Now I'm not one to miss an opportunity when it arises and I was almost tempted to go and fetch some pike tackle there and then but realistically by the time I had made the return trip the day would be nearly over. Tomorrow, however, I would without a doubt be back.
That evening was spent in a mental state that only an angler could possibly comprehend, part excitement at what might be, partly anxiety at what might not. The swim was not an unpopular one and there was always the possibility that I wouldn't be the first on the bank, the reality was that i'd hardly seen another angler since the big freeze started but did that stop me worrying? Did it hell as like. The freezer held a few decent sized roach that I'd stocked up with for yet another pike campaign that didn't happen but that was twelve months previous, they were not exactly bursting with freshness and my confidence was dented further when I discussed the state of the bait with my mate Steve who shared my doubts. The general consensus on my poor old roach was not good and I had to cover all eventualities and so made a trip to the supermarket to stock up on some other bait options. The next job was a overhaul of my rarely used pike kit. The reels were re-spooled, traces made, and chub gear replaced by pike in the rucksack. By the time I'd finished that lot I was just about as hyped up as it was possible to be, it's a situation I've been in many times and it tends not to be all that enjoyable to be honest. By the time I've finished it's normally time for bed and my entire night has been absorbed in nothing but angling thoughts, quite often resulting in grief from the wife too!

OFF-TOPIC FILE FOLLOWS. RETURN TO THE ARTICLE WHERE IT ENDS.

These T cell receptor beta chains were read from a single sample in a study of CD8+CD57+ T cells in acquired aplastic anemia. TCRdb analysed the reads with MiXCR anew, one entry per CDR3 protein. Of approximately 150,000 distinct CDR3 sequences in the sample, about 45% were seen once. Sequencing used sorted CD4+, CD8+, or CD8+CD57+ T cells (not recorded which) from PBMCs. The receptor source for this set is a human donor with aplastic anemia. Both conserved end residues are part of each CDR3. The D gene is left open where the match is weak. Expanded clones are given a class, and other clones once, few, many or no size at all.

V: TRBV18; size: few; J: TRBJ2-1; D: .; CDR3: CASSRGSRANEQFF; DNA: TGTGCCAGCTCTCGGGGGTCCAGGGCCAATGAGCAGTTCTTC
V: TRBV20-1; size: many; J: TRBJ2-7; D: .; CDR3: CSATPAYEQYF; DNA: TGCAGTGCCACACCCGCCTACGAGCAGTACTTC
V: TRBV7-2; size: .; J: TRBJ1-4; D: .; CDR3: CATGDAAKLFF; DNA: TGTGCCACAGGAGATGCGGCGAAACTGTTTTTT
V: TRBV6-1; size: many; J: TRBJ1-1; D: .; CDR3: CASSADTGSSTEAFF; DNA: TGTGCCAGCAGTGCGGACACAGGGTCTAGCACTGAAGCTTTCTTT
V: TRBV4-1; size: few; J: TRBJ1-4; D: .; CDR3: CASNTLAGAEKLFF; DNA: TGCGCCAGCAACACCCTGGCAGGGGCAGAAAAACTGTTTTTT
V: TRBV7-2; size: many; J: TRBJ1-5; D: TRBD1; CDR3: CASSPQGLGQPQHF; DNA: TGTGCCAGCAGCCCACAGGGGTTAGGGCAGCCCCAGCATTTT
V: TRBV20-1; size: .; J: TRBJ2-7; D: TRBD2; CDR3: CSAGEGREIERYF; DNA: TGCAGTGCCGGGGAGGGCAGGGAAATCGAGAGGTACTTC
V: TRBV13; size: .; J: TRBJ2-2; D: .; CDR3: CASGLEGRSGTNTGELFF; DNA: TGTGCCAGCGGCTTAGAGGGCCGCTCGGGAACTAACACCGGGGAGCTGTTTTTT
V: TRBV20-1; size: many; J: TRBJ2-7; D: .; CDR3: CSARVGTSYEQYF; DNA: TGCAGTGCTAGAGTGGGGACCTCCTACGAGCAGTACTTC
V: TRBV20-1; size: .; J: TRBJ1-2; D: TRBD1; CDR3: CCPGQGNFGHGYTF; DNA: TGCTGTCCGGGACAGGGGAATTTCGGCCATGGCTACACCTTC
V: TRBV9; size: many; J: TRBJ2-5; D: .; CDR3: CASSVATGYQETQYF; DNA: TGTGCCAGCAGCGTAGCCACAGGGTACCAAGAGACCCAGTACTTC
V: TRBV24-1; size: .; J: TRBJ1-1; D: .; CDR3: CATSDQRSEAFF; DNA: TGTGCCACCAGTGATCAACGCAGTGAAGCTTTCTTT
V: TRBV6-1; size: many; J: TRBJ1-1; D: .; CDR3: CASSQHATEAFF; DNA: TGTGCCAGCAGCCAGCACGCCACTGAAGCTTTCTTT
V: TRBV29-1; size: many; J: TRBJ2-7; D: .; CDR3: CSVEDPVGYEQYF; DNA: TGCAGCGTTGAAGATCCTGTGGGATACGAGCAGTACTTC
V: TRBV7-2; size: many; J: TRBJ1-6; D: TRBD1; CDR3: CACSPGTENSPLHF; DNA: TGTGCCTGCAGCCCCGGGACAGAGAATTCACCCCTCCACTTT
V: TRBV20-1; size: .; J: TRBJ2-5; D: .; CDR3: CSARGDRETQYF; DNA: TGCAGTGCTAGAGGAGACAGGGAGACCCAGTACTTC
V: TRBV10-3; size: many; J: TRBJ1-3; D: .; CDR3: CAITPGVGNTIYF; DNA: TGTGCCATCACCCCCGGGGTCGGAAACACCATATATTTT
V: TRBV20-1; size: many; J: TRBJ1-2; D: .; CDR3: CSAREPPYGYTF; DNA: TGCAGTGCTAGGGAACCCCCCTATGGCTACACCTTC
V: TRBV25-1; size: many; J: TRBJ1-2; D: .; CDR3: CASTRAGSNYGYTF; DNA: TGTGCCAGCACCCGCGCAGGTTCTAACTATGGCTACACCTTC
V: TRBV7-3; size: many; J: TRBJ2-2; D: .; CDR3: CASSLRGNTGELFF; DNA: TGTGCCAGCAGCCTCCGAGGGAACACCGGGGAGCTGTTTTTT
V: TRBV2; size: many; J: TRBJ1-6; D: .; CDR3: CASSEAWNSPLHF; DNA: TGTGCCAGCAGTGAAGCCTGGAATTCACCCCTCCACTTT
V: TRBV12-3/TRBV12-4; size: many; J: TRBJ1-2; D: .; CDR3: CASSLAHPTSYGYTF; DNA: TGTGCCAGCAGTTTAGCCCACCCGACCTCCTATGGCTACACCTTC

A prior comitment dictated that I couldn't make the dawn start that I longed for and prolonged the anticipation even further. It was 10am before I reached the end of the long and at that time extremely treacherous, lane which was thankfully free of the cars of other anglers. I started to carefully pick my way across the arctic landscape but it wasn't until I got with ten yards of the swim that I could safely say that it wasn't occupied and a weight was lifted from my shoulders.
Two rods were rigged up ready to go with my standard river rig of a simple float which is set either free drifting or overdepth by simply adjusting a stop knot, in this case I wanted the bait to rest in the lee of the near bank bush and so both were set to fish static. I dropped the first bait five yards or so downstream of the feature and on the near side of the crease with a nice fresh sardine attached, the other rod was to be the banker and was going right next to the bush, surely the pikes lair I thought. I started to pull another sardine from the bag and then changed my mind, twelve months old or not those roach did look prime pike fodder and had to be worth a go for a while at least. I plopped the rig out into 3 feet of water leaving the float a foot or two from the branches,doing a little bobbling dance as the current hit it. Right then, now what? I was almost immediately becoming impatient, pacing the bank behind the rods and wondering if I was wasting my time with that roach, especially as I'd put it in the prime spot. I considered if the pike had just been travelling through on the previous day and was now elsewhere, surely if I'd got it right and it was there then the take would come quickly? Or perhaps it had been succesful in snaring another chub since attacking mine and had no need to eat for some time.